Next, Alice receives a message from Charlie, whom she has never met, but who claims to be a friend of Bob’s. In fact, to prove that he is friends with Bob, Charlie asked Bob to sign his own public key with Bob’s private key and attached this signature with his message (Figure 4-4). In this case, Alice first checks Bob’s signature of Charlie’s key. She knows Bob’s public key and is thus able to verify that Bob did indeed sign Charlie’s key. Because she trusts Bob’s decision to verify Charlie, she accepts the message and performs a similar integrity check on Charlie’s message to ensure that it is, indeed, from Charlie.

Chain of trust for Alice, Bob, and Charlie
Figure 4-4. Chain of trust for Alice, Bob, and Charlie

What we have just done is established a chain of trust: Alice trusts Bob, Bob trusts Charlie, and by transitive trust, Alice decides to trust Charlie. As long as nobody in the chain gets compromised, this allows us to build and grow the list of trusted parties.

Authentication on the Web and in your browser follows the exact same process as shown. Which means that at this point you should be asking: whom does your browser trust, and whom do you trust when you use the browser? There are at least three answers to this question:

Manually specified certificates

Every browser and operating system provides a mechanism for you to manually import any certificate you trust. How you obtain the certificate and verify its integrity is completely up to you.

Certificate authorities

A certificate authority (CA) is a trusted third party that is trusted by both the subject (owner) of the certificate and the party relying upon the certificate.

The browser and the operating system

Every operating system and most browsers ship with a list of well-known certificate authorities. Thus, you also trust the vendors of this software to provide and maintain a list of trusted parties.

In practice, it would be impractical to store and manually verify each and every key for every website (although you can, if you are so inclined). Hence, the most common solution is to use certificate authorities (CAs) to do this job for us (Figure 4): the browser specifies which CAs to trust (root CAs), and the burden is then on the CAs to verify each site they sign, and to audit and verify that these certificates are not misused or compromised. If the security of any site with the CA’s certificate is breached, then it is also the responsibility of that CA to revoke the compromised certificate.

CA signing of digital certificates
Figure 4. CA signing of digital certificates

Every browser allows you to inspect the chain of trust of your secure connection (Figure 5), usually accessible by clicking on the lock icon beside the URL.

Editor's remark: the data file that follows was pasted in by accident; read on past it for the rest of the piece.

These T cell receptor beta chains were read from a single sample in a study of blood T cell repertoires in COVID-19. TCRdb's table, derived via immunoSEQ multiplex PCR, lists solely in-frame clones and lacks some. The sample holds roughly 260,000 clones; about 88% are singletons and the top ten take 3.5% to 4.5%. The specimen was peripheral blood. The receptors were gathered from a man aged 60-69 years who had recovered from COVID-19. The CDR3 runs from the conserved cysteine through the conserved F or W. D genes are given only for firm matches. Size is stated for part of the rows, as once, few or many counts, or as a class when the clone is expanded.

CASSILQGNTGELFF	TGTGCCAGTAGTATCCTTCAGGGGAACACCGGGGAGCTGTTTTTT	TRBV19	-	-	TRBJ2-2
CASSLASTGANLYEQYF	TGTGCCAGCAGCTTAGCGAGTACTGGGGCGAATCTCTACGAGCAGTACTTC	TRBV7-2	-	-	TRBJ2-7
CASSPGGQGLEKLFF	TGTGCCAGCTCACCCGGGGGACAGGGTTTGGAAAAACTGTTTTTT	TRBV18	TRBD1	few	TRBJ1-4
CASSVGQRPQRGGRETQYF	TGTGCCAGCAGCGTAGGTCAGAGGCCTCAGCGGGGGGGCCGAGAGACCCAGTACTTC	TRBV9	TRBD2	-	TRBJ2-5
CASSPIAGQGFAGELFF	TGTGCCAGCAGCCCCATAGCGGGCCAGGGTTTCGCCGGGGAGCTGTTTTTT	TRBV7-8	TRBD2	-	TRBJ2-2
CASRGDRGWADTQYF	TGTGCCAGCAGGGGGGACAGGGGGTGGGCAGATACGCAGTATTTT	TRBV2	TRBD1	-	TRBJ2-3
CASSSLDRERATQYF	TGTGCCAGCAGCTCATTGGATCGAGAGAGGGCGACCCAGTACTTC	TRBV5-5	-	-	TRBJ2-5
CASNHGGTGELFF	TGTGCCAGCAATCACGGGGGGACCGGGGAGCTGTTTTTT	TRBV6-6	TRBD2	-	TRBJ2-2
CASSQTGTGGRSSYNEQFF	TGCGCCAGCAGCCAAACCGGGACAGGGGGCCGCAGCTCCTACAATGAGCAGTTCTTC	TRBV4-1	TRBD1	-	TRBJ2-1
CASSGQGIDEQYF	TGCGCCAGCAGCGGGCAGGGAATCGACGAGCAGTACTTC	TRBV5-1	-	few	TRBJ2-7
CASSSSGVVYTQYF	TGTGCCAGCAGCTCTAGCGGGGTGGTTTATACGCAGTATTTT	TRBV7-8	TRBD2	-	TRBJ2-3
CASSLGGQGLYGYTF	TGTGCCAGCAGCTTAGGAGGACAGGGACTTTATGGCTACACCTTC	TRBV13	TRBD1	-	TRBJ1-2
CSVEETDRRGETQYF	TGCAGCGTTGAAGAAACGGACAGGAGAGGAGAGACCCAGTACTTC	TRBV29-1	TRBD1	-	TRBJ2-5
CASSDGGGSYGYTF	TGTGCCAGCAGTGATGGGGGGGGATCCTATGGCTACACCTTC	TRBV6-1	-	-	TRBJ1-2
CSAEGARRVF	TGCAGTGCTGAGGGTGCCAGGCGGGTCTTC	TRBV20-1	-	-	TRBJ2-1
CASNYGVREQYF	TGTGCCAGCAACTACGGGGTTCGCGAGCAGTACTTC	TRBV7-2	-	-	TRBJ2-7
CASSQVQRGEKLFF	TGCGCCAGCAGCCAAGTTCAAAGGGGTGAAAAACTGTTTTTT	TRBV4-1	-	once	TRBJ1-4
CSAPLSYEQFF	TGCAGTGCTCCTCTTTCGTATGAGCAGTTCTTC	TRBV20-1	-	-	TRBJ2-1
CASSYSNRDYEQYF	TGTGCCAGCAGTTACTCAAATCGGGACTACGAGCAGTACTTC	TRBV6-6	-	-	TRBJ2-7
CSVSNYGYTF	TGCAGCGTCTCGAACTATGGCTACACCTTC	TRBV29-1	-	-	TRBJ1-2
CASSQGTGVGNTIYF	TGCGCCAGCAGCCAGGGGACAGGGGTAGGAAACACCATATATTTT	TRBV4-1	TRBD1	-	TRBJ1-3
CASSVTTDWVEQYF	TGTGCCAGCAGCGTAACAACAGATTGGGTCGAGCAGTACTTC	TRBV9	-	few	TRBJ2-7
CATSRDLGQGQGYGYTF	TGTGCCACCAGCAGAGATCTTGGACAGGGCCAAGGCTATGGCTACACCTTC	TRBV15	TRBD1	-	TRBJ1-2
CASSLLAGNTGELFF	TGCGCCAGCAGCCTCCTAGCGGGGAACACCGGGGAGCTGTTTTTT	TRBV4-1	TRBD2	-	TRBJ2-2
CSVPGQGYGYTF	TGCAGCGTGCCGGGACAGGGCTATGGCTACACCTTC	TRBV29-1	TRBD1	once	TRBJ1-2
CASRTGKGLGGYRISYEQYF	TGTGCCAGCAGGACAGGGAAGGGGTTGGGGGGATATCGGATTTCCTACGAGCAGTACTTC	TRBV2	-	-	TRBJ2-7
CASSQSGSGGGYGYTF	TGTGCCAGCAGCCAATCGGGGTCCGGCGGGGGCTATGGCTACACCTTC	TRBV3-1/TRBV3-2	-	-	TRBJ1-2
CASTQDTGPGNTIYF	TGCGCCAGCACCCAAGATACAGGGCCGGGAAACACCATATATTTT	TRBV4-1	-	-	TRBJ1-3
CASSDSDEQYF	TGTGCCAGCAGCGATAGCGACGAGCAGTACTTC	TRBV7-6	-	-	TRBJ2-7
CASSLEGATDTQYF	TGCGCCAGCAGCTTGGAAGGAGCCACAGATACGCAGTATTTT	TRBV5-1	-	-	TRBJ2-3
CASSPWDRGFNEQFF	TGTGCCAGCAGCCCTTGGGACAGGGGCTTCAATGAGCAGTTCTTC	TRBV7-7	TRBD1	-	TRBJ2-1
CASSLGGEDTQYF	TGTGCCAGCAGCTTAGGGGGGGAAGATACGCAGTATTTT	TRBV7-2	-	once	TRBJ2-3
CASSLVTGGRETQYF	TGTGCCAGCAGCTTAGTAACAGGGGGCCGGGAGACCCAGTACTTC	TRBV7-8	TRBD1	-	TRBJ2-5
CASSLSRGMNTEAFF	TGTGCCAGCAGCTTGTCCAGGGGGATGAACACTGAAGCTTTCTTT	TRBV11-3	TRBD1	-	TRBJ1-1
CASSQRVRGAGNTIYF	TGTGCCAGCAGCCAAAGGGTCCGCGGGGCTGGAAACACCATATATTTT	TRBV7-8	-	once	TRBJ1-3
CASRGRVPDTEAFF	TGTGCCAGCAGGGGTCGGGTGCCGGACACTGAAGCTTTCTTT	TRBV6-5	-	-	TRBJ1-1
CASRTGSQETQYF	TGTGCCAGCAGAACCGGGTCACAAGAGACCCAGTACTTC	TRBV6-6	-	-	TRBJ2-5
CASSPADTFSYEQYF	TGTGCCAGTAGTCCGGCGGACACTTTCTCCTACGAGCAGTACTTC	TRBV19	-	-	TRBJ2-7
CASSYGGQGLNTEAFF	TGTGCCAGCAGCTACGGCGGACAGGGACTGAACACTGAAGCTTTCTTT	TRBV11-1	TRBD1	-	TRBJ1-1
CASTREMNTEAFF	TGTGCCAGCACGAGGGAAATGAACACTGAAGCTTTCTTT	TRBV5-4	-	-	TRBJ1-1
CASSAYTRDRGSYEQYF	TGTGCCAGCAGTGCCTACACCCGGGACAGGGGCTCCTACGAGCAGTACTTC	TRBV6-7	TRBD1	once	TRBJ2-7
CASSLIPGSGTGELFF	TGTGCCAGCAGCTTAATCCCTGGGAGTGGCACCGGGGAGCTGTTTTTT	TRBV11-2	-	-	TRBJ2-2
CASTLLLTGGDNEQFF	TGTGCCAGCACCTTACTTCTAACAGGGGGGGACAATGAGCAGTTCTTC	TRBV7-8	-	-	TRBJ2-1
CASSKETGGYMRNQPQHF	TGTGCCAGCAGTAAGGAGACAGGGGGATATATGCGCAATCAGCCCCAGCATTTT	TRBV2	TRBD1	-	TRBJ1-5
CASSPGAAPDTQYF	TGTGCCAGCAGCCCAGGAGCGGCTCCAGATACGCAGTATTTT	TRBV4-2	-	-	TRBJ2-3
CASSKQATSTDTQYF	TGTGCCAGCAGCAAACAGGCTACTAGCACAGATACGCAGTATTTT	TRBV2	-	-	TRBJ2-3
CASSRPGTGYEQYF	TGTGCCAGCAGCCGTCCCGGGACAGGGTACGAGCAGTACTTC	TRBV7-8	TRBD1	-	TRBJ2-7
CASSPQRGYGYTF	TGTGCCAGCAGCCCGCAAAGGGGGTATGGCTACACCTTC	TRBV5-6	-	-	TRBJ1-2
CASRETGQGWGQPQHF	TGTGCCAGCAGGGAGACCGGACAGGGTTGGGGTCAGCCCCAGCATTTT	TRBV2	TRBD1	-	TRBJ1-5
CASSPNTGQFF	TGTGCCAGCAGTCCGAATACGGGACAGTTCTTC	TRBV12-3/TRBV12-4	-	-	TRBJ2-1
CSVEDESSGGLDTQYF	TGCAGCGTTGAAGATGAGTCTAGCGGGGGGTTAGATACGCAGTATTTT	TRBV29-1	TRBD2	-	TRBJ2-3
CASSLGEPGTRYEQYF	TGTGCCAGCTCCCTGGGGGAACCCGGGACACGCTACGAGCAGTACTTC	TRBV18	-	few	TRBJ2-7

Certificate chain of trust for igvita.com
Figure 5. Certificate chain of trust for igvita.com (Google Chrome, v25)
  • igvita.com certificate is signed by StartCom Class 1 Primary Intermediate Server.
  • StartCom Class 1 Primary Intermediate Server certificate is signed by the StartCom Certification Authority.
  • StartCom Certification Authority is a recognized root certificate authority.

The "trust anchor" for the entire chain is the root certificate authority, which in the case just shown, is the StartCom Certification Authority. Every browser ships with a pre-initialized list of trusted certificate authorities ("roots"), and in this case, the browser trusts and is able to verify the StartCom root certificate. Hence, through a transitive chain of trust in the browser, the browser vendor, and the StartCom certificate authority, we extend the trust to our destination site.

Every operating system vendor and every browser provide a public listing of all the certificate authorities they trust by default. Use your favorite search engine to find and investigate these lists.

In practice, there are hundreds of well-known and trusted certificate authorities, which is also a common complaint against the system. The large number of CAs creates a potentially large attack surface area against the chain of trust in your browser.

Certificate Revocation

Occasionally the issuer of a certificate will need to revoke or invalidate the certificate due to a number of possible reasons: the private key of the certificate has been compromised, the certificate authority itself has been compromised, or due to a variety of more benign reasons such as a superseding certificate, change in affiliation, and so on. To address this, the certificates themselves contain instructions (Figure 6) on how to check if they have been revoked. Hence, to ensure that the chain of trust is not compromised, each peer can check the status of each certificate by following the embedded instructions, along with the signatures, as it walks up the certificate chain.

CRL and OCSP instructions for igvita.com
Figure 6. CRL and OCSP instructions for igvita.com (Google Chrome, v25)

Certificate Revocation List (CRL)

Certificate Revocation List (CRL) is defined by RFC 5280 and specifies a simple mechanism to check the status of every certificate: each certificate authority maintains and periodically publishes a list of revoked certificate serial numbers. Anyone attempting to verify a certificate is then able to download the revocation list and check the presence of the serial number within it—if it is present, then it has been revoked.